RE: S.719 (Savino)/A.2817 (Simotas)—An act to amend the insurance law, in relation to insurance coverage of in vitro fertilization and other fertility preservation treatments.

This legislation, S.719/A.2817, would mandate health plans provide coverage of in vitro fertilization (IVF). The New York Health Plan Association (HPA) opposes this legislation because health insurance mandates result in increased costs and increased premiums at a time we are seeking affordability.

The bill mandates coverage of IVF procedures as a new benefit for small group and individual coverage. New York, in compliance with the Affordable Care Act (ACA), is required to cover ten Essential Health Benefits (EHBs). While states may offer benefits beyond the EHB, the ACA requires states to pay for new mandated benefits. Under the ACA, states that pass new mandated benefits after December 31, 2011 are required to absorb the costs services that fall outside the essential health benefit package established as part of a state’s benchmark plan.

While some may argue that requiring coverage of IVF would merely be an amendment to existing state law, New York state law currently explicitly excludes coverage of IVF, and S.719/A.2817 would be changing the services covered under the benefit itself to require a new set of treatment benefits not covered under New York’s EHB. This creates the potential for financial exposure for the state as federal law requires any state that adds coverage benefits above the 10 EHBs to pay for such additional services with state funds.

Despite claims by the advocates that several states have passed mandated benefits without making defrayal payments, some states, such as Massachusetts, have been paying for the cost of new mandated benefits, consistent with the provisions in the ACA. In 2012, MA passed three mandated benefits (cleft palate, pediatric hearing aids, and oral cancer therapy). Since 2014, the state’s exchange (the Health Connector) has been reimbursing health plans for the cost of the three mandated benefits, as they were passed after December 31, 2011 and were not part of the state’s EHB. Additionally, in 2016, Massachusetts began requiring coverage of HIV lipodystrophy with the state recently informing health plans that it would reimburse them for the cost of that mandated benefit, consistent with the ACA provisions.

Our member health plans recognize the importance of coverage of certain treatments to families
struggling with fertility. The Department of Financial Services (DFS) recently released a study how best to include in vitro fertilization in the state’s existing infertility coverage mandate, noting that including this coverage would cost approximately $110 million dollars annually. The DFS report noted, “the importance of medically-necessary fertility preservation and IVF coverage must be weighed against the potential premium impact, including the impact premium increases have on the affordability of coverage and the potential increase in the uninsured rate in New York.” At a time when New York faces a significant budget shortfall, we should be wary of adding new, expensive mandates without any appropriation to cover these costs.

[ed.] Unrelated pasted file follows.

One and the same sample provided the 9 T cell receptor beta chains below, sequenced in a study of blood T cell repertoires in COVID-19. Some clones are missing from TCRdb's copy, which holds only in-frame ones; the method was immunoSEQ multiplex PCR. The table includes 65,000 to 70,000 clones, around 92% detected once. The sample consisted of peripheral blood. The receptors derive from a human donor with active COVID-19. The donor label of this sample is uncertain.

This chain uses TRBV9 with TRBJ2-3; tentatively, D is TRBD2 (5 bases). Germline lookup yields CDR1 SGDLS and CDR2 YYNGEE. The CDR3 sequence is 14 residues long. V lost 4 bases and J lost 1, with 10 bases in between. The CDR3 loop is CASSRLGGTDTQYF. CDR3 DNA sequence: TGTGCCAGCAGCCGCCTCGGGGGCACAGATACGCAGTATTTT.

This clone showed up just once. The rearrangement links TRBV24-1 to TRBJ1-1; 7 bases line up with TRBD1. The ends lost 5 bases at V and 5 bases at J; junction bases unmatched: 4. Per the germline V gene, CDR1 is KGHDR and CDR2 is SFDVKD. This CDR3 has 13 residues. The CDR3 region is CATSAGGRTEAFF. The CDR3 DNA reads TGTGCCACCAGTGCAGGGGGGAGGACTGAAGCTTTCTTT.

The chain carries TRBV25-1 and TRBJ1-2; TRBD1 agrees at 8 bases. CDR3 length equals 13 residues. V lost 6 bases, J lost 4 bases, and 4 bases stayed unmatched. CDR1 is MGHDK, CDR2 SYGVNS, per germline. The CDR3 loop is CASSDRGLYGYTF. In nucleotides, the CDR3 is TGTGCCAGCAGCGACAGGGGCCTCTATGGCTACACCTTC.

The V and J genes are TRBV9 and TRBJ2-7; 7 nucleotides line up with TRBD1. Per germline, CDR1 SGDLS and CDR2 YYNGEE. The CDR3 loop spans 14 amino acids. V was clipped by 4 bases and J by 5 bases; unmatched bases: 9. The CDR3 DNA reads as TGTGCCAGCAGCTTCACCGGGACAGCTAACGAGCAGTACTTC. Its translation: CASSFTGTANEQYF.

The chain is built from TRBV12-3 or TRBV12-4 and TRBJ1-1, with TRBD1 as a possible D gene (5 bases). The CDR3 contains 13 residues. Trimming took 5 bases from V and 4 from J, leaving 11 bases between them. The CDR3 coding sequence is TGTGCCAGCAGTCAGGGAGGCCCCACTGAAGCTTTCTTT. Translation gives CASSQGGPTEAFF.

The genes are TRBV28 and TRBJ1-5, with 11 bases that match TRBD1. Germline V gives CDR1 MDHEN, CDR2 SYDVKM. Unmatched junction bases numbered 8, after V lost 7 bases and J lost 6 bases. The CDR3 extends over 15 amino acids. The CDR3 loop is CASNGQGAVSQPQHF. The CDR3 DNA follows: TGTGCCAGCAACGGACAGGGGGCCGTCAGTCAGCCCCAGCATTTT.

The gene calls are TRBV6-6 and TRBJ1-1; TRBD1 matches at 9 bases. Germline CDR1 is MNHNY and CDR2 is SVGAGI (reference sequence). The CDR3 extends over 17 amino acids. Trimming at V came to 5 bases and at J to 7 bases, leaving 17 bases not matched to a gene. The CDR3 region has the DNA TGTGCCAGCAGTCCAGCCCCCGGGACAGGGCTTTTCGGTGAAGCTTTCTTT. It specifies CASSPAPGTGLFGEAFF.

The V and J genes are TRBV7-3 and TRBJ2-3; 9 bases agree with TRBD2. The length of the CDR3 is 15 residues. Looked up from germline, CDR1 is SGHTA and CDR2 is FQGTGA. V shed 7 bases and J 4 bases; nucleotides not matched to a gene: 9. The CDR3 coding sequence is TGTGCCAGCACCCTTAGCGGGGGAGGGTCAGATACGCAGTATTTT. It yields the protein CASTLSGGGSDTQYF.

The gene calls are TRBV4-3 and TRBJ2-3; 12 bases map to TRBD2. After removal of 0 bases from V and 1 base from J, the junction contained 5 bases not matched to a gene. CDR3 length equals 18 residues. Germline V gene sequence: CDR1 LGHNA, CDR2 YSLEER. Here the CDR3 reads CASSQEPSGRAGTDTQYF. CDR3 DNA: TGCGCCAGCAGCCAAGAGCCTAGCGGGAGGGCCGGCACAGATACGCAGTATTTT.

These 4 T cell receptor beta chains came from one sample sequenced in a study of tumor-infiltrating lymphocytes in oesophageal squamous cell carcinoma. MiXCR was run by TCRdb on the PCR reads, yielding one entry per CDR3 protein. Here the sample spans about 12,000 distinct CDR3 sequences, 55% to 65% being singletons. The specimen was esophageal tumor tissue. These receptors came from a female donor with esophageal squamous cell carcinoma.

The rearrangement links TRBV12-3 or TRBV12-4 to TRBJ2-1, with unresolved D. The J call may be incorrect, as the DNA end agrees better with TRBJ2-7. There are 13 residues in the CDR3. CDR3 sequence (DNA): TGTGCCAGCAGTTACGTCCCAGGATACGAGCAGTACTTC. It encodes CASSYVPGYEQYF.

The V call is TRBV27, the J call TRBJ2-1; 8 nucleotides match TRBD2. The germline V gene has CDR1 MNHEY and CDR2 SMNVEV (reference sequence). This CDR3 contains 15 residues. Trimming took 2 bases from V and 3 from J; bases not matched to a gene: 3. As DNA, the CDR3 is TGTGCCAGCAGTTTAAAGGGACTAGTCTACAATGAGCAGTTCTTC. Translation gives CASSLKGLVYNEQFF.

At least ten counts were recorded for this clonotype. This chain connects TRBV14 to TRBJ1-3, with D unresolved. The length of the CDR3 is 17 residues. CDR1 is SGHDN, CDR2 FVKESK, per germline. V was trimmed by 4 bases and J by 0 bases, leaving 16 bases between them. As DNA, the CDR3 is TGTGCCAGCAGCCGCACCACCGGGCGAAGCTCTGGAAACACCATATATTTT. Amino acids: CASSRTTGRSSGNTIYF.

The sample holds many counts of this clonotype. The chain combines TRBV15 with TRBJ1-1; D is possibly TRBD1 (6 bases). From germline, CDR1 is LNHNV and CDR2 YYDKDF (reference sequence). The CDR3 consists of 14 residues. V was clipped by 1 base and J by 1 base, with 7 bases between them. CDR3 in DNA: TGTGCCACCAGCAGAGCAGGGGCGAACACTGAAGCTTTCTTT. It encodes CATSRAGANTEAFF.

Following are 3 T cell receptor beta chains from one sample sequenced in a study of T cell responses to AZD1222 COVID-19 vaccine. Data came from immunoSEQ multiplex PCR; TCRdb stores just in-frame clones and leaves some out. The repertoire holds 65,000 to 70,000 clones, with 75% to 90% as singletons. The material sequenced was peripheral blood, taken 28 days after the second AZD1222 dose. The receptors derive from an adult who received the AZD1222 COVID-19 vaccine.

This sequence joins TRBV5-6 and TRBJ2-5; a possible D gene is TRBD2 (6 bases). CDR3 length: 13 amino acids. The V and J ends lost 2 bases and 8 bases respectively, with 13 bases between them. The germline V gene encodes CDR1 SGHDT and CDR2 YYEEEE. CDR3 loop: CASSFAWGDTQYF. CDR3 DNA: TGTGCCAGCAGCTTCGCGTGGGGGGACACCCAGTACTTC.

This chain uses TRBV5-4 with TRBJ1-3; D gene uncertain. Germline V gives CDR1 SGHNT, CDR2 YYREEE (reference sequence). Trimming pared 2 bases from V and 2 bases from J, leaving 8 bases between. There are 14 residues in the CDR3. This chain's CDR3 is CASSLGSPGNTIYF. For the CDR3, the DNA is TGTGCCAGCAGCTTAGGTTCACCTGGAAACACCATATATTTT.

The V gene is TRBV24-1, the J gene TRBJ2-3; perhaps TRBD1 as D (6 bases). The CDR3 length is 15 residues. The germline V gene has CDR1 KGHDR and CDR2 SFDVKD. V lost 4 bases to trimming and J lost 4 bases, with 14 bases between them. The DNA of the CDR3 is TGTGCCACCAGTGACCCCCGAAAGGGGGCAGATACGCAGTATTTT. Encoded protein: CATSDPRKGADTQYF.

The issue of increased utilization is also important. When someone else – insurance, in this case – pays for a service or treatment, utilization goes up. This concern was included in the DFS report, which cited analysis indicating that “introducing IVF and other fertility benefits into a market where it was previously not widely offered may produce higher than average utilization in the first few years.” When the Department of Insurance (now DFS) studied the impact of New York’s 1997 Chiropractic Care Act (conducted by William Mercer and issued in May 2000), it found chiropractic service utilization increased “significantly,” which also resulted in cost increases. The concerns about utilization and accompanying cost increases are made even more worrisome when you consider this proposal is open-ended. Unlike other states that have enacted IVF mandates, this proposal has no limits on the number of attempts that would be covered or age of the mother, or caps on lifetime cost of the benefit.

Like other mandated benefit bills, the cost of this legislation will be disproportionately fall on small businesses, as expanding existing mandated benefits force them to include benefits they and their workforce may not want or need, exacerbating the challenge they face to find affordable health care options. Mandated benefit bills pertain only to fully-insured policies, which are purchased either by individuals who purchase coverage on their own or receive it through a small or medium-sized business. Large companies typically “self-insure,” providing employee health benefits by directly paying health care claims to providers. They are governed by the Federal Employee Retirement Income Security Act (ERISA) and are not subject to state mandated benefits, one reason large employers self-insure their employees’ health benefit plans. Today, roughly 50 percent of the commercial market in New York is covered under a self-insured plan. As more employers self-insure, state laws mandating specific types of benefits and services, or expanding existing mandates as these bills would, affect an increasingly smaller portion of the privately insured marketplace and fall largely on small and medium-sized employers.

For all the reasons stated above, we urge you to say no to S.719/A.2817